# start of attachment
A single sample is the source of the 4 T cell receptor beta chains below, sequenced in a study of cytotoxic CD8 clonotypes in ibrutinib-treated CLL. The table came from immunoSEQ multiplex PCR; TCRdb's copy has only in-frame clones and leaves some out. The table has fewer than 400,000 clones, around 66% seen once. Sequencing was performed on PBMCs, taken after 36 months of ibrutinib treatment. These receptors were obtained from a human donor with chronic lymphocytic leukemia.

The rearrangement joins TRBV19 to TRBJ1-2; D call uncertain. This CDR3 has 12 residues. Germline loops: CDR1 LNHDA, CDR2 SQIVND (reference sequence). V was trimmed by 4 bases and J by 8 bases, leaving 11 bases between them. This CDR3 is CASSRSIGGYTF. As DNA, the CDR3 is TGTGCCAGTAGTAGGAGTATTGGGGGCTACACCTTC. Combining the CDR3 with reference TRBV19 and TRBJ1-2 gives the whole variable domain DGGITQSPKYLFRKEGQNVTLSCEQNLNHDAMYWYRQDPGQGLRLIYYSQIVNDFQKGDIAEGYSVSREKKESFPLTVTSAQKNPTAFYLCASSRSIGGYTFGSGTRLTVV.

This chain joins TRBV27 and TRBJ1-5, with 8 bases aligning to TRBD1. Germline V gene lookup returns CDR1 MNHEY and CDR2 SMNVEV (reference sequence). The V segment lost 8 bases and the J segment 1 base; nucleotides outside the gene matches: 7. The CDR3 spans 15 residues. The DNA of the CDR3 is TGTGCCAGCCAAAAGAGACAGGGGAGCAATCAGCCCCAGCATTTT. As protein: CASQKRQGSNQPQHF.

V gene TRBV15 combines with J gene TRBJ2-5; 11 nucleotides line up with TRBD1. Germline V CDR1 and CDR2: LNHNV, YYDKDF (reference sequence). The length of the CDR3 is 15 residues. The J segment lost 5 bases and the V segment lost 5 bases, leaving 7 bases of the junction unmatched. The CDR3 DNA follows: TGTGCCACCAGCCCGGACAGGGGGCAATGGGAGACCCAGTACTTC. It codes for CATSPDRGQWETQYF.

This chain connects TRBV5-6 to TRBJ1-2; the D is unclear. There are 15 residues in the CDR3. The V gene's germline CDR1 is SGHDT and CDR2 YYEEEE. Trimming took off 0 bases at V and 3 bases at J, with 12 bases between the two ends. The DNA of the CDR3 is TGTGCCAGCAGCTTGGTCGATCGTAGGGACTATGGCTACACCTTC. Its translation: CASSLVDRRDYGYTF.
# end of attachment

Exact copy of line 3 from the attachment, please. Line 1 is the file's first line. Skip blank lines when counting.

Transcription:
This chain joins TRBV27 and TRBJ1-5, with 8 bases aligning to TRBD1. Germline V gene lookup returns CDR1 MNHEY and CDR2 SMNVEV (reference sequence). The V segment lost 8 bases and the J segment 1 base; nucleotides outside the gene matches: 7. The CDR3 spans 15 residues. The DNA of the CDR3 is TGTGCCAGCCAAAAGAGACAGGGGAGCAATCAGCCCCAGCATTTT. As protein: CASQKRQGSNQPQHF.